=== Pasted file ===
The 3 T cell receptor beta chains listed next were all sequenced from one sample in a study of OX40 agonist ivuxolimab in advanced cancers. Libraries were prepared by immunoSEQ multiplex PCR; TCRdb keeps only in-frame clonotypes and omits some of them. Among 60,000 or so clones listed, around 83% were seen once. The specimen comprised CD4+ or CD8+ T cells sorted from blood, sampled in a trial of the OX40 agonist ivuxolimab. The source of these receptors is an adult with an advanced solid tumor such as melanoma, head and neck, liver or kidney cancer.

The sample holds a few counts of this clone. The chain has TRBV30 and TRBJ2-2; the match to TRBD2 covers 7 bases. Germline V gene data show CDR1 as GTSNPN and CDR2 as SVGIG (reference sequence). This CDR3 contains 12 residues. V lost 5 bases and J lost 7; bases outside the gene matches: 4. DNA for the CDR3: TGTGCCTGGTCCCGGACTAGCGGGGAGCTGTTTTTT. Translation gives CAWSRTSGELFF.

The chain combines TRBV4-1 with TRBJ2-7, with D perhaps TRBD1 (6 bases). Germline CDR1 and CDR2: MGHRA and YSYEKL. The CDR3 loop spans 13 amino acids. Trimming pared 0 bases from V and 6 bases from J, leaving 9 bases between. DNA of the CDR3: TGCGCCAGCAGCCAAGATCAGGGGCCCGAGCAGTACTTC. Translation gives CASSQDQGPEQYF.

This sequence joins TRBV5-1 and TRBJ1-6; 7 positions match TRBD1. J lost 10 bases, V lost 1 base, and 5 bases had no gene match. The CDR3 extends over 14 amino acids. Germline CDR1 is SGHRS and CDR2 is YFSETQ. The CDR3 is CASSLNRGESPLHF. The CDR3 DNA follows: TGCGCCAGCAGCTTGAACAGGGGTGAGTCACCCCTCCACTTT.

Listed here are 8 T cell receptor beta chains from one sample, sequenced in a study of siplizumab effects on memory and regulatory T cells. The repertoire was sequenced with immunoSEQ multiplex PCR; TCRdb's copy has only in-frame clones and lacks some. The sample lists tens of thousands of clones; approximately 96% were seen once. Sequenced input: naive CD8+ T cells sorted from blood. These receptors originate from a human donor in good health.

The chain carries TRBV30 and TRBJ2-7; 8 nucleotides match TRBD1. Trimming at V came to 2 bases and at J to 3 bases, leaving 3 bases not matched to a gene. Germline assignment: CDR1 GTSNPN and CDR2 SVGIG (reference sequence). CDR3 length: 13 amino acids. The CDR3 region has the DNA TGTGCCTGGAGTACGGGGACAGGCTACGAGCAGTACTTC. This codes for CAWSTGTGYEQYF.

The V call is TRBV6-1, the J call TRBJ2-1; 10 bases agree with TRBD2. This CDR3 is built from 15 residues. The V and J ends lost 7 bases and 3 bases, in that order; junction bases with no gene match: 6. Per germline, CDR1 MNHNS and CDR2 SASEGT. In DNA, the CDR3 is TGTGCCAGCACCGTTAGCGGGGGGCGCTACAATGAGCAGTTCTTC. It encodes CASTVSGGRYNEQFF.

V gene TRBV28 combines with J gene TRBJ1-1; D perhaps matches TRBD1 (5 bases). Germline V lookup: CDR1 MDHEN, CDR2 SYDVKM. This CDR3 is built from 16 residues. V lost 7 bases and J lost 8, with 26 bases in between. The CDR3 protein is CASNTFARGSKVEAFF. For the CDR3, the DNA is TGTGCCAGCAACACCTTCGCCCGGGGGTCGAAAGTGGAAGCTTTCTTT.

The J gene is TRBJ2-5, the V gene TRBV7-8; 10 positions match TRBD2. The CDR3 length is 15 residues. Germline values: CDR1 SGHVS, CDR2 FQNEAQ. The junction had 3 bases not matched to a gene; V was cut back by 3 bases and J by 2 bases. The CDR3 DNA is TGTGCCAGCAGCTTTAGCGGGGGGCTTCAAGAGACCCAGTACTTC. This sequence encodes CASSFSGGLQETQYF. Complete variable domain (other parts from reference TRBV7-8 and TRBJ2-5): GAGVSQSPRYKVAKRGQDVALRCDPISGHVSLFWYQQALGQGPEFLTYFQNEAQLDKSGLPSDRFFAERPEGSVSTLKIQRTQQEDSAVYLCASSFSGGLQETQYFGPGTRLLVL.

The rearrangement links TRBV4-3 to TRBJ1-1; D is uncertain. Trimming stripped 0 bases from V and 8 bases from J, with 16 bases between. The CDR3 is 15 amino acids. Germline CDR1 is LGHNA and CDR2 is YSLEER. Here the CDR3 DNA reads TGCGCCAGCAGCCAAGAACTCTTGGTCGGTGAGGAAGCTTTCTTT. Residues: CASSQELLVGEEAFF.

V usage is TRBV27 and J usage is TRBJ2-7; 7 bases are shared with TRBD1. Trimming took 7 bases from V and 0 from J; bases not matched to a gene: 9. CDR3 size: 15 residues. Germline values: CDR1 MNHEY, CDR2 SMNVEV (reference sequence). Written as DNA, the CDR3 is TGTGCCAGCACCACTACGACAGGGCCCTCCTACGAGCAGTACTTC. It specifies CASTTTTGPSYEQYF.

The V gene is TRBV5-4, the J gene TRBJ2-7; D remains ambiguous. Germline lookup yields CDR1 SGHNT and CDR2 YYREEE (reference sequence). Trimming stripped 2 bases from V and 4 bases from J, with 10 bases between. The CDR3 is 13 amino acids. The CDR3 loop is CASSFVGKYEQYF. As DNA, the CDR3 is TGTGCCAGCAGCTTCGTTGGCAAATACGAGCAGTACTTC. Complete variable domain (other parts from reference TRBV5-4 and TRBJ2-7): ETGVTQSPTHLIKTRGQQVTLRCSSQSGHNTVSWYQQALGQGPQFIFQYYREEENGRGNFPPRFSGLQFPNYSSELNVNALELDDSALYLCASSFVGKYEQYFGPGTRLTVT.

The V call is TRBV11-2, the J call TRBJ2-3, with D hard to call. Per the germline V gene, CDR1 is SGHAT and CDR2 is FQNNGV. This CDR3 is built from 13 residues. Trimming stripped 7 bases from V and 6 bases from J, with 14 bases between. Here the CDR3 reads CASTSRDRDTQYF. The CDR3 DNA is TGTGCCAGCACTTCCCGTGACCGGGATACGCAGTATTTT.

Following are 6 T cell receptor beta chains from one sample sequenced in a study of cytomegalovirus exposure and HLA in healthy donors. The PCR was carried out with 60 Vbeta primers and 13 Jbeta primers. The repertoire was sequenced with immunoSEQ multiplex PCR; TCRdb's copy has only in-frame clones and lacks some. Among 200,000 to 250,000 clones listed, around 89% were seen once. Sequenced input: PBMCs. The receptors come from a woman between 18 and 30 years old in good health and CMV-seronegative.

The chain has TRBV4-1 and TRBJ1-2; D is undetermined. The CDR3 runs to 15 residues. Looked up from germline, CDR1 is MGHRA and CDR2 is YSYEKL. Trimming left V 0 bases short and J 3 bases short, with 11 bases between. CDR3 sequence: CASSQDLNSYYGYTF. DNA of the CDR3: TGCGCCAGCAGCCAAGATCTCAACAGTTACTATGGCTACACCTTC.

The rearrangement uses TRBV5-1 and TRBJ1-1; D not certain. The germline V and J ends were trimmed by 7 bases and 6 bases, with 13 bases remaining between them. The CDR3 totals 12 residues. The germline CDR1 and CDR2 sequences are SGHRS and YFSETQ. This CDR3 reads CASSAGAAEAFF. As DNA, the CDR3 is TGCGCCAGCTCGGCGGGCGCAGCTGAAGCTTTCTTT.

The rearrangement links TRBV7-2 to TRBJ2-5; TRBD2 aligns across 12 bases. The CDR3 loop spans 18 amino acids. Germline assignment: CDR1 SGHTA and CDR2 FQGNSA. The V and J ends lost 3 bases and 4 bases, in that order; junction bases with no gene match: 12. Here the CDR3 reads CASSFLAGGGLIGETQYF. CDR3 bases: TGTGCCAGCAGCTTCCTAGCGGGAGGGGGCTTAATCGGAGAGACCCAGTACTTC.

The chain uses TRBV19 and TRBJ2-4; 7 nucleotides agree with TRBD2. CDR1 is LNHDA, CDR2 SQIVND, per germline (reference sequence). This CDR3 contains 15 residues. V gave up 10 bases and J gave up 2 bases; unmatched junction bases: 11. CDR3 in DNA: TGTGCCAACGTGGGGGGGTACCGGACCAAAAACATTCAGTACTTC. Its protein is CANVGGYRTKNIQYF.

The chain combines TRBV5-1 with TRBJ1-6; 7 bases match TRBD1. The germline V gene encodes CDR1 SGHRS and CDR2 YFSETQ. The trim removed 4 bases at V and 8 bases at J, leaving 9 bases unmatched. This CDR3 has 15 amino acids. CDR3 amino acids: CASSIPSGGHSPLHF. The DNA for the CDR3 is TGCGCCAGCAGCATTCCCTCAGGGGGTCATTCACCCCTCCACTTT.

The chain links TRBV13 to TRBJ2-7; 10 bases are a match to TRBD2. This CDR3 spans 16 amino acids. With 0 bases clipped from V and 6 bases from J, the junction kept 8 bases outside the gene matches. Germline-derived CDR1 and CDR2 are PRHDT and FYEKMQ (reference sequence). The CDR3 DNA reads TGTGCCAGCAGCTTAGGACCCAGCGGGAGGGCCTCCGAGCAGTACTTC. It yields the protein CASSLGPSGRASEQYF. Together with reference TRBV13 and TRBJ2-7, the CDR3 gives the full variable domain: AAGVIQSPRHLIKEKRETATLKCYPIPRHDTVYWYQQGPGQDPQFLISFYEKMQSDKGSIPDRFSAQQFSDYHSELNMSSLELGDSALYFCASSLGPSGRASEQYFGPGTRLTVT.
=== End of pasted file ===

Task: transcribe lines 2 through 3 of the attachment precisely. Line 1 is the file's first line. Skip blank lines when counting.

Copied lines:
The sample holds a few counts of this clone. The chain has TRBV30 and TRBJ2-2; the match to TRBD2 covers 7 bases. Germline V gene data show CDR1 as GTSNPN and CDR2 as SVGIG (reference sequence). This CDR3 contains 12 residues. V lost 5 bases and J lost 7; bases outside the gene matches: 4. DNA for the CDR3: TGTGCCTGGTCCCGGACTAGCGGGGAGCTGTTTTTT. Translation gives CAWSRTSGELFF.

The chain combines TRBV4-1 with TRBJ2-7, with D perhaps TRBD1 (6 bases). Germline CDR1 and CDR2: MGHRA and YSYEKL. The CDR3 loop spans 13 amino acids. Trimming pared 0 bases from V and 6 bases from J, leaving 9 bases between. DNA of the CDR3: TGCGCCAGCAGCCAAGATCAGGGGCCCGAGCAGTACTTC. Translation gives CASSQDQGPEQYF.